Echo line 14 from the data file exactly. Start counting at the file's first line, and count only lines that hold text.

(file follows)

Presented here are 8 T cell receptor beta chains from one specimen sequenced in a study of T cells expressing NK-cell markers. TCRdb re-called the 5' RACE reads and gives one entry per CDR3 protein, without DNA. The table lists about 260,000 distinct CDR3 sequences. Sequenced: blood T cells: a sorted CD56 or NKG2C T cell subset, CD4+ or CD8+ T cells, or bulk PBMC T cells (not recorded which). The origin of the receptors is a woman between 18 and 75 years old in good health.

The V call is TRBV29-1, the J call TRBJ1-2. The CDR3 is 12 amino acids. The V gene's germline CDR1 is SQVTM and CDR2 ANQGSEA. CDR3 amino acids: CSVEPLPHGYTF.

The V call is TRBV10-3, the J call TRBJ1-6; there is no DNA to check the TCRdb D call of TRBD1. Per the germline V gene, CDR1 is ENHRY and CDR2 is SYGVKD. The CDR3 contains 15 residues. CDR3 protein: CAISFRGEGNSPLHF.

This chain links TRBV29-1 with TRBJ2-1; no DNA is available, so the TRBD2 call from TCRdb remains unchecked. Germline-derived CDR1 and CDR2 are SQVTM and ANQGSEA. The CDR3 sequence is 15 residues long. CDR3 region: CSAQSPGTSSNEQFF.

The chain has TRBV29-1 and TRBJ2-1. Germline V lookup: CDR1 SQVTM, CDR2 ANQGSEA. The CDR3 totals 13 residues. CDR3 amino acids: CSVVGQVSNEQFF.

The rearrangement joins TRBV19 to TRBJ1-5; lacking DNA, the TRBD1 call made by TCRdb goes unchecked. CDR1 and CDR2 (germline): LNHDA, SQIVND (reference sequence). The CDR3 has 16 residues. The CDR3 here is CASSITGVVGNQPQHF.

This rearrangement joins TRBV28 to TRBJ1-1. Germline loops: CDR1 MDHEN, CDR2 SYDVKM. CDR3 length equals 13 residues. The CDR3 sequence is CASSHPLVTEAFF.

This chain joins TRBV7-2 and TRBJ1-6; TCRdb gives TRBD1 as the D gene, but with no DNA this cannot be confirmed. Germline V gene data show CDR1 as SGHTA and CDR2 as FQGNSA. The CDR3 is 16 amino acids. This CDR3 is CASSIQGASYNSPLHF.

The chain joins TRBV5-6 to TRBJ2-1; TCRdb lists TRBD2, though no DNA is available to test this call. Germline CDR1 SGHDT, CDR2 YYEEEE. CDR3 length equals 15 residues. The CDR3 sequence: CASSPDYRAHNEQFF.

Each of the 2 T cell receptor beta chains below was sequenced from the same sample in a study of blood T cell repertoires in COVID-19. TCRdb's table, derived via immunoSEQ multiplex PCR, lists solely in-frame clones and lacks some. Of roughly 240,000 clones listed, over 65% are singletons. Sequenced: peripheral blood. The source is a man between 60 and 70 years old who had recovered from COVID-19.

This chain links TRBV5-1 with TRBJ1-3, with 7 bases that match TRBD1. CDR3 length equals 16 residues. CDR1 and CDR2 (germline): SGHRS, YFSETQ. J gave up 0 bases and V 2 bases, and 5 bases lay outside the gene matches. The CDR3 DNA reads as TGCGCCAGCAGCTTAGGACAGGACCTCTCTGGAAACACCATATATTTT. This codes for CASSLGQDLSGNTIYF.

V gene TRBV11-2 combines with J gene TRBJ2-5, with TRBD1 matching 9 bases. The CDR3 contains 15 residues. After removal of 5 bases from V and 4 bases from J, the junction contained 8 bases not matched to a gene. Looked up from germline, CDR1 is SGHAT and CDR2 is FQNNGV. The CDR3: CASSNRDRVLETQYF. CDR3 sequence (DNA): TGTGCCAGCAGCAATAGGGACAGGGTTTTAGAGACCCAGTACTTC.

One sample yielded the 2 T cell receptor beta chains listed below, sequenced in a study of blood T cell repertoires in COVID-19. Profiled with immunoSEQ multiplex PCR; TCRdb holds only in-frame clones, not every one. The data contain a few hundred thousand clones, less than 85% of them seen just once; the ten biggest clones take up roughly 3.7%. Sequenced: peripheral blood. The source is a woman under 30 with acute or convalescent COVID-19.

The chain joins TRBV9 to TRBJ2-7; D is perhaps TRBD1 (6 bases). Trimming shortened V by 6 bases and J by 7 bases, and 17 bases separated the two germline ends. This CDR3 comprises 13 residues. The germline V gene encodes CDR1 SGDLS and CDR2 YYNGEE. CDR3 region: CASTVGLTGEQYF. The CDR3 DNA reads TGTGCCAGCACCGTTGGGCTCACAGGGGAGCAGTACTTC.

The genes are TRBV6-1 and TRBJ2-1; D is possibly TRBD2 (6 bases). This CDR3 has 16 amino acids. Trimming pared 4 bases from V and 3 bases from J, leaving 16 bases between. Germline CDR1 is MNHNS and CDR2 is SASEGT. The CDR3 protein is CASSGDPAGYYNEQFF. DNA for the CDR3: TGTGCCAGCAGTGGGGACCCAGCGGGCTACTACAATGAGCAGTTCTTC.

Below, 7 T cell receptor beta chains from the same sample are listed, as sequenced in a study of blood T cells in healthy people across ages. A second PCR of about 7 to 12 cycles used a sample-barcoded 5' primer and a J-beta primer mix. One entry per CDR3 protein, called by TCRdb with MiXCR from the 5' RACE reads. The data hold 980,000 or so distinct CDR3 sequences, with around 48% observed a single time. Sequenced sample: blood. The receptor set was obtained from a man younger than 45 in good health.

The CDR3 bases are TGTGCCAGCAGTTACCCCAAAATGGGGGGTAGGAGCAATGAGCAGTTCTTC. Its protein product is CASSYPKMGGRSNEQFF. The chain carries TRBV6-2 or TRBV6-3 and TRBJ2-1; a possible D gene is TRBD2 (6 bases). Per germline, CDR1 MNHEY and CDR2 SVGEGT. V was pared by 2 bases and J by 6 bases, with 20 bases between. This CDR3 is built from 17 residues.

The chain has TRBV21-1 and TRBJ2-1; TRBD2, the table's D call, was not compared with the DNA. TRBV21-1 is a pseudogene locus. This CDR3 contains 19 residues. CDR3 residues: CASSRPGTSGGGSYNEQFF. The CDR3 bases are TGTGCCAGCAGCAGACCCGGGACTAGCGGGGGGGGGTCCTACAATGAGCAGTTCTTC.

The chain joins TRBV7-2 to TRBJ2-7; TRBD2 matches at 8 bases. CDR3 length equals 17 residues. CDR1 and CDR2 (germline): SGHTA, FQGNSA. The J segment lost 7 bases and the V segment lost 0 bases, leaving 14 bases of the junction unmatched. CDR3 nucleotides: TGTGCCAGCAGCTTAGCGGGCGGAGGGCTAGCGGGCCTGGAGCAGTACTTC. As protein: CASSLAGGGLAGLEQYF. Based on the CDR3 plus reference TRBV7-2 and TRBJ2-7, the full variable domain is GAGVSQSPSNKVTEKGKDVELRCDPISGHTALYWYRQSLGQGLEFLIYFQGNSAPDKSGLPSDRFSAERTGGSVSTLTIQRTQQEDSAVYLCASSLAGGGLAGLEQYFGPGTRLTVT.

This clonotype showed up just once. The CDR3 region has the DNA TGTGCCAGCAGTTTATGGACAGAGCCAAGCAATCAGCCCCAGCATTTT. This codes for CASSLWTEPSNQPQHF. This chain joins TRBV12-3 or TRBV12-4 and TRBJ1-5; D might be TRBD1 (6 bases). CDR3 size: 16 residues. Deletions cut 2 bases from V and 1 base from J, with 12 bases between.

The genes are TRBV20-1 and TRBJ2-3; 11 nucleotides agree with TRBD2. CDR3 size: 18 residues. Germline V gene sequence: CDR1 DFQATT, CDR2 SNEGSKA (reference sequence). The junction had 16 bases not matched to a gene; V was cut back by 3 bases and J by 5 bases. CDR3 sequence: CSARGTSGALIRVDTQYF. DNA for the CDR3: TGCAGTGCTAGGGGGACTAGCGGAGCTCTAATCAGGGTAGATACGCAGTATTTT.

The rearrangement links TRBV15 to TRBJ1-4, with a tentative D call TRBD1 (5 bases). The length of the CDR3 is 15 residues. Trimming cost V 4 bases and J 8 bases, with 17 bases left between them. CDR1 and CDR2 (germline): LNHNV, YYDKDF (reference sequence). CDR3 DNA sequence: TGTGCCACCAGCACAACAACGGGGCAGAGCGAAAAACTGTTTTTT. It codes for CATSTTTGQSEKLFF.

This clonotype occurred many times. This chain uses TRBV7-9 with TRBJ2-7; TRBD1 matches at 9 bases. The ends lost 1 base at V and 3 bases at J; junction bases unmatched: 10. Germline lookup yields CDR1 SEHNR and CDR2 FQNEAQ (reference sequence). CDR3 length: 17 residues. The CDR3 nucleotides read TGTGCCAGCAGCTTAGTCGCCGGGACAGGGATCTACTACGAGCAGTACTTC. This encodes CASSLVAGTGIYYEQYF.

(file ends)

The chain joins TRBV9 to TRBJ2-7; D is perhaps TRBD1 (6 bases). Trimming shortened V by 6 bases and J by 7 bases, and 17 bases separated the two germline ends. This CDR3 comprises 13 residues. The germline V gene encodes CDR1 SGDLS and CDR2 YYNGEE. CDR3 region: CASTVGLTGEQYF. The CDR3 DNA reads TGTGCCAGCACCGTTGGGCTCACAGGGGAGCAGTACTTC.